In the past, marketing and sales teams were seen as the collectors and custodians of information about the customer. Fraud teams also have access to a tremendous amount of data about customers, but this information is used primarily to differentiate actual customers from fraudsters. Adding marketing insights around consumer behaviour to fraud strategies will not only create more focused, effective strategies, but will also help marketing teams plan, segment and deliver products and offers with greater success – giving the customer a better outcome too.
From isolated interactions to lifecycle relationships
In addition to better cross-functional sharing of information, greater collaboration is needed across teams and processes that are highly susceptible to fraud – account opening, account access and maintenance, and transactions. Different internal teams are responsible for each of these processes, and these teams operate independently of one another, often with varied solutions and different risk mitigation philosophies. Whilst this is a simplified depiction of business processes, things get more complicated when you look across multiple product types, channels and geographic regions.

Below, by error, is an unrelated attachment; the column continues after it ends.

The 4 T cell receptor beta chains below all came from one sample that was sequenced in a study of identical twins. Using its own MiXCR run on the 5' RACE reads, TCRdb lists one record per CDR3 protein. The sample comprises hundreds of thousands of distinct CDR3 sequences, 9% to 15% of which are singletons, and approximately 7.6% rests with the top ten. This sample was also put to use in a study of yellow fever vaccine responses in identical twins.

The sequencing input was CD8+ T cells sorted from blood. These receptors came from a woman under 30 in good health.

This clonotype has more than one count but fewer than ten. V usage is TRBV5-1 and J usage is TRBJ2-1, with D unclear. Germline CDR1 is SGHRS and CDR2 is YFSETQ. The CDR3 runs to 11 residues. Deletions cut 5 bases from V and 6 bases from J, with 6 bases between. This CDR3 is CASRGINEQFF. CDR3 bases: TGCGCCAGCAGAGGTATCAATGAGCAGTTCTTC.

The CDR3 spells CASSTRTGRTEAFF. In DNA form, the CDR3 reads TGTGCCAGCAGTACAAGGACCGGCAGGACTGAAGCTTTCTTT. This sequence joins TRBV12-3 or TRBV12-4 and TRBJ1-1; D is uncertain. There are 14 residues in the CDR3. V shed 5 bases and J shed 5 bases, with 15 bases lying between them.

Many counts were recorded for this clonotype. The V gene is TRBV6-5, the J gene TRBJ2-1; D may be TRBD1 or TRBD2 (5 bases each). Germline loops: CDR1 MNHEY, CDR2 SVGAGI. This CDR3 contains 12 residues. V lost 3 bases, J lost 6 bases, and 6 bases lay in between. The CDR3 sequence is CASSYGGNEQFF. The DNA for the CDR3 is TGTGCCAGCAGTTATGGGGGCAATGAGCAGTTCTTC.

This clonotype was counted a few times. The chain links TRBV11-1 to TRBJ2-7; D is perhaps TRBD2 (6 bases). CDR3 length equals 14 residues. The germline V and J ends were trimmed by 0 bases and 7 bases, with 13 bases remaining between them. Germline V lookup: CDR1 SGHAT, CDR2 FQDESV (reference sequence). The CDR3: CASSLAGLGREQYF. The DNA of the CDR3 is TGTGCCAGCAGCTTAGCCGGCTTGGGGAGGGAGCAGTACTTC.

Putting the customer at the heart of your business helps you to rethink your business processes in terms of a customer engagement lifecycle. Adopting this holistic approach encourages the sharing of information across the business processes, which helps to proactively detect fraud earlier at the point of account opening or account access and maintenance, and reduces the vulnerability of financial loss later at the point of transaction. Sharing customer information across the processes within the lifecycle can reduce customer friction caused by continuously verifying routine account activities, and save on capital and operational expenses caused by increased fraud investigations.